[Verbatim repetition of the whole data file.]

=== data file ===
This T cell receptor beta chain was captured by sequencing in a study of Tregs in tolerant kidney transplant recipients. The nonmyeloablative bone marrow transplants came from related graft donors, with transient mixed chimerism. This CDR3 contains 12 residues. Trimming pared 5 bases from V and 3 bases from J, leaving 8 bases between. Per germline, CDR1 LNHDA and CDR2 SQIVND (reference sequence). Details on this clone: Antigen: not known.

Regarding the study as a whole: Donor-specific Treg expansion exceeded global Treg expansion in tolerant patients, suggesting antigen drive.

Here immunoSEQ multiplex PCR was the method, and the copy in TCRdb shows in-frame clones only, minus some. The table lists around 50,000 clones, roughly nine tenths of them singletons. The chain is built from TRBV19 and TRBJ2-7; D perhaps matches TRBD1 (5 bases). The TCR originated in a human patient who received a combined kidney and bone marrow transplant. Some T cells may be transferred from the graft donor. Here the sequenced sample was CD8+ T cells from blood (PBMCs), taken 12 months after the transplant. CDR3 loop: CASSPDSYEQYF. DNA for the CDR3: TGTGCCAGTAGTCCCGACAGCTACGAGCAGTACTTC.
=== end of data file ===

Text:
This T cell receptor beta chain was captured by sequencing in a study of Tregs in tolerant kidney transplant recipients. The nonmyeloablative bone marrow transplants came from related graft donors, with transient mixed chimerism. This CDR3 contains 12 residues. Trimming pared 5 bases from V and 3 bases from J, leaving 8 bases between. Per germline, CDR1 LNHDA and CDR2 SQIVND (reference sequence). Details on this clone: Antigen: not known.

Regarding the study as a whole: Donor-specific Treg expansion exceeded global Treg expansion in tolerant patients, suggesting antigen drive.

Here immunoSEQ multiplex PCR was the method, and the copy in TCRdb shows in-frame clones only, minus some. The table lists around 50,000 clones, roughly nine tenths of them singletons. The chain is built from TRBV19 and TRBJ2-7; D perhaps matches TRBD1 (5 bases). The TCR originated in a human patient who received a combined kidney and bone marrow transplant. Some T cells may be transferred from the graft donor. Here the sequenced sample was CD8+ T cells from blood (PBMCs), taken 12 months after the transplant. CDR3 loop: CASSPDSYEQYF. DNA for the CDR3: TGTGCCAGTAGTCCCGACAGCTACGAGCAGTACTTC.